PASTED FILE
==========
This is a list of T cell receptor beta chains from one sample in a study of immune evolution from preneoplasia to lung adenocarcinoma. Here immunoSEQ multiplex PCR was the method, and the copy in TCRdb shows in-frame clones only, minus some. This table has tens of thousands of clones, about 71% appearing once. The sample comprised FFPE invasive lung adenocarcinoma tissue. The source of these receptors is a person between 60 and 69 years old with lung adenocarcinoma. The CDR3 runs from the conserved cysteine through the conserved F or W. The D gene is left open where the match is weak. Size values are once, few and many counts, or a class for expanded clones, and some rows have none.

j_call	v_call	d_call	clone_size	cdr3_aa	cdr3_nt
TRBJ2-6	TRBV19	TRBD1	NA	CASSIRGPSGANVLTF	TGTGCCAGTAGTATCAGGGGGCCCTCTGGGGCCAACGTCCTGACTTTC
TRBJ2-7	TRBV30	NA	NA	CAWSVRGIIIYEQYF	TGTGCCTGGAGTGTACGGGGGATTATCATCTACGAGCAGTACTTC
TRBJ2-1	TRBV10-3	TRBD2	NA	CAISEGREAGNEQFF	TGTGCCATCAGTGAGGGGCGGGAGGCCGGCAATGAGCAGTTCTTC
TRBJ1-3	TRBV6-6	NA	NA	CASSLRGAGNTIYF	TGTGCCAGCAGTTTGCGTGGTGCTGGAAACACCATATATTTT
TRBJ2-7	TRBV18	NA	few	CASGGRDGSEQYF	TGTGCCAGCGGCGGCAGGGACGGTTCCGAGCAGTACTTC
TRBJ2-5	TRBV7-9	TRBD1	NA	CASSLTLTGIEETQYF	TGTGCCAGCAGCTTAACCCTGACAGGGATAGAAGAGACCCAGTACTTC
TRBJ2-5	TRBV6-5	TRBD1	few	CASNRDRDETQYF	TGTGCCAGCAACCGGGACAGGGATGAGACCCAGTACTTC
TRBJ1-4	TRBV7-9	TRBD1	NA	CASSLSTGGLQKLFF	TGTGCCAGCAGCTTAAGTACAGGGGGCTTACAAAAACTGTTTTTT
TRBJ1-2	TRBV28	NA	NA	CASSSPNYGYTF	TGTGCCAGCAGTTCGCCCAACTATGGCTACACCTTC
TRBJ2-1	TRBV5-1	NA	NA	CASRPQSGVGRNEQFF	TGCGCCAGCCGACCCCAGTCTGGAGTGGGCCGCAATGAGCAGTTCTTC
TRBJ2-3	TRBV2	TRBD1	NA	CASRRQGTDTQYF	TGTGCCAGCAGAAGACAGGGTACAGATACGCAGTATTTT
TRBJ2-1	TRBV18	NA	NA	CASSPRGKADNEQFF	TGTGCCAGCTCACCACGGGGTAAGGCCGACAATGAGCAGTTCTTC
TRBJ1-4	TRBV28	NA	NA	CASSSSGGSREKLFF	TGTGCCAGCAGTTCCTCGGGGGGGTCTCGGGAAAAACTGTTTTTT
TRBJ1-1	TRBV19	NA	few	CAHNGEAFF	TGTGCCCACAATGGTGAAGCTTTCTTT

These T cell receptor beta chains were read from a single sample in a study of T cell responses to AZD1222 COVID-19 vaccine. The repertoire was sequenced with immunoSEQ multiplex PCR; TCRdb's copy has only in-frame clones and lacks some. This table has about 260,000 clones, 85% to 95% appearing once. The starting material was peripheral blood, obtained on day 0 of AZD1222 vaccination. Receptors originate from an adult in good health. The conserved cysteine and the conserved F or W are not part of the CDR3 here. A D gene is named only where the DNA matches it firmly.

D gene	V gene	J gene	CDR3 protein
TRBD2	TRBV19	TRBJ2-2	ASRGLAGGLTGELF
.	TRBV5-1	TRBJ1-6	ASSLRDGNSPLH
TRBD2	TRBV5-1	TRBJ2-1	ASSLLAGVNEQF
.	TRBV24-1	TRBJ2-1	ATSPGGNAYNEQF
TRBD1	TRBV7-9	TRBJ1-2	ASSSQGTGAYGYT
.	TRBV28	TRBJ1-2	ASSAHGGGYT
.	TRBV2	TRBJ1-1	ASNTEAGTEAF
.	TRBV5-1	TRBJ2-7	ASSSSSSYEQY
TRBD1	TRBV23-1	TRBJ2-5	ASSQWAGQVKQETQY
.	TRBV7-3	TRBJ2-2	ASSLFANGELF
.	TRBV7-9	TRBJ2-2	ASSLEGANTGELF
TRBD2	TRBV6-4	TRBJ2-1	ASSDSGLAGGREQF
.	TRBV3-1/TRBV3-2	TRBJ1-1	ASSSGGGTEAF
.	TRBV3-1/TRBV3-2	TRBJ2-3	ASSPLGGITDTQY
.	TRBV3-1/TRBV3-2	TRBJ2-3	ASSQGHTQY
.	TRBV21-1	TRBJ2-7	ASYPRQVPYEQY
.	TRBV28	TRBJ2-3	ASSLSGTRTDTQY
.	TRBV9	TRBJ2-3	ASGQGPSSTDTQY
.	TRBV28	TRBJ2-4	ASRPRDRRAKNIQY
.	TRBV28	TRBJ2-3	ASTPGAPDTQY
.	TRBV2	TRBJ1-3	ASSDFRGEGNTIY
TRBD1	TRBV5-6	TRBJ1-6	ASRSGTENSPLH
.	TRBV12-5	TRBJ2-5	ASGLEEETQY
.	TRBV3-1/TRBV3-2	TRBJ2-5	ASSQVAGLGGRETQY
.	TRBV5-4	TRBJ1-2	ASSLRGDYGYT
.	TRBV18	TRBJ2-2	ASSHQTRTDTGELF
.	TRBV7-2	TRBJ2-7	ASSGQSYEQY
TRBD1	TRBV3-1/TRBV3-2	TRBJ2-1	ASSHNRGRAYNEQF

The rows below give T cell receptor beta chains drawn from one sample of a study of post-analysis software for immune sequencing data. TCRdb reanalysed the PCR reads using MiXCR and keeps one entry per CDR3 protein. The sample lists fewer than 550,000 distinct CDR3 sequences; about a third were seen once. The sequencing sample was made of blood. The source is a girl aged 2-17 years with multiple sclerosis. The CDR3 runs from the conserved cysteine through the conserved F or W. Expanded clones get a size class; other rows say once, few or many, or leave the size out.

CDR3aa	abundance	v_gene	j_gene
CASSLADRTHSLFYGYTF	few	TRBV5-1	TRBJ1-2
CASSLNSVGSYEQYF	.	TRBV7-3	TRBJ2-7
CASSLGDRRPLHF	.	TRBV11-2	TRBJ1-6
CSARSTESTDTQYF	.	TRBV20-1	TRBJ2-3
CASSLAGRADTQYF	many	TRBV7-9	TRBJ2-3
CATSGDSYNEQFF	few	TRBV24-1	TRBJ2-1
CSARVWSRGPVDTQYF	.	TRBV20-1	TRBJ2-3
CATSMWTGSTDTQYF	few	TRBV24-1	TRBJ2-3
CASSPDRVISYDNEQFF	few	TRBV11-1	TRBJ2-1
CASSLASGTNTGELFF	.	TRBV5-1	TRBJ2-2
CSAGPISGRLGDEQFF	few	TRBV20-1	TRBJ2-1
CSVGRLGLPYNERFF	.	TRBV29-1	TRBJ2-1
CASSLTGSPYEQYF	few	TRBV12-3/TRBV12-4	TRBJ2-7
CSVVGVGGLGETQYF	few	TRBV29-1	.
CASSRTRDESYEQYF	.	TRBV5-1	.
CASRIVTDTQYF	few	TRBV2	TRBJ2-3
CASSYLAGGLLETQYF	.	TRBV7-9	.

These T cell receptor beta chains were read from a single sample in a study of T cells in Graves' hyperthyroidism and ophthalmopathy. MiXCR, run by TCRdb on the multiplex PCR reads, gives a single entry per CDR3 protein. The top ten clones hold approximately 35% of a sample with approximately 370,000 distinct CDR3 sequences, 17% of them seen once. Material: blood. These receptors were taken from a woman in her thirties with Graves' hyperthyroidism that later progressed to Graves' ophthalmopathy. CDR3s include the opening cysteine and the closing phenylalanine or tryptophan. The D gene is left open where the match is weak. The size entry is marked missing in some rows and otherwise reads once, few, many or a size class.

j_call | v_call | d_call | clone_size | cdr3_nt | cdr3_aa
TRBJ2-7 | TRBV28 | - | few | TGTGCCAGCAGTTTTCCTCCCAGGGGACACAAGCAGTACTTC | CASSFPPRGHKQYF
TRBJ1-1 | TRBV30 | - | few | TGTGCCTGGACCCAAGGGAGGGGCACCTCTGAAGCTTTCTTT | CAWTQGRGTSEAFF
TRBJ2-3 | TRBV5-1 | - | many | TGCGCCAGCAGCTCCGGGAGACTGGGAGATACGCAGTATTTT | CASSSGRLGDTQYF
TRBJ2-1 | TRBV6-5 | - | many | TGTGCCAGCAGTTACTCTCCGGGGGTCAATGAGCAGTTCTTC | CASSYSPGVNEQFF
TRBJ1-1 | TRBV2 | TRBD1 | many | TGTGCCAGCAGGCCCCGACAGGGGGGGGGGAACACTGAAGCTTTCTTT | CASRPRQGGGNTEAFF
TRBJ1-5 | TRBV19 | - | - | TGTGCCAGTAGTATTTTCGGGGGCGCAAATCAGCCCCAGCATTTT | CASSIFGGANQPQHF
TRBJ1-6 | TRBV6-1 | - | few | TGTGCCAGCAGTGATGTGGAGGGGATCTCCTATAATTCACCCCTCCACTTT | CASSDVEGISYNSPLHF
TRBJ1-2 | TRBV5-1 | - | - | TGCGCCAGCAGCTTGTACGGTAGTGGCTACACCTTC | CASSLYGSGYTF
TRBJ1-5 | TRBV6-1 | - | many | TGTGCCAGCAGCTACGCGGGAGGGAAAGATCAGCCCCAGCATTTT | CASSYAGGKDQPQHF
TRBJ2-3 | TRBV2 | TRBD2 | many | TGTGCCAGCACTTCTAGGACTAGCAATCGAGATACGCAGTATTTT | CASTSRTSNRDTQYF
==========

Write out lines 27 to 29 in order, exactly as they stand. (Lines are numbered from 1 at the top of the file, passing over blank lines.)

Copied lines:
TRBD1	TRBV23-1	TRBJ2-5	ASSQWAGQVKQETQY
.	TRBV7-3	TRBJ2-2	ASSLFANGELF
.	TRBV7-9	TRBJ2-2	ASSLEGANTGELF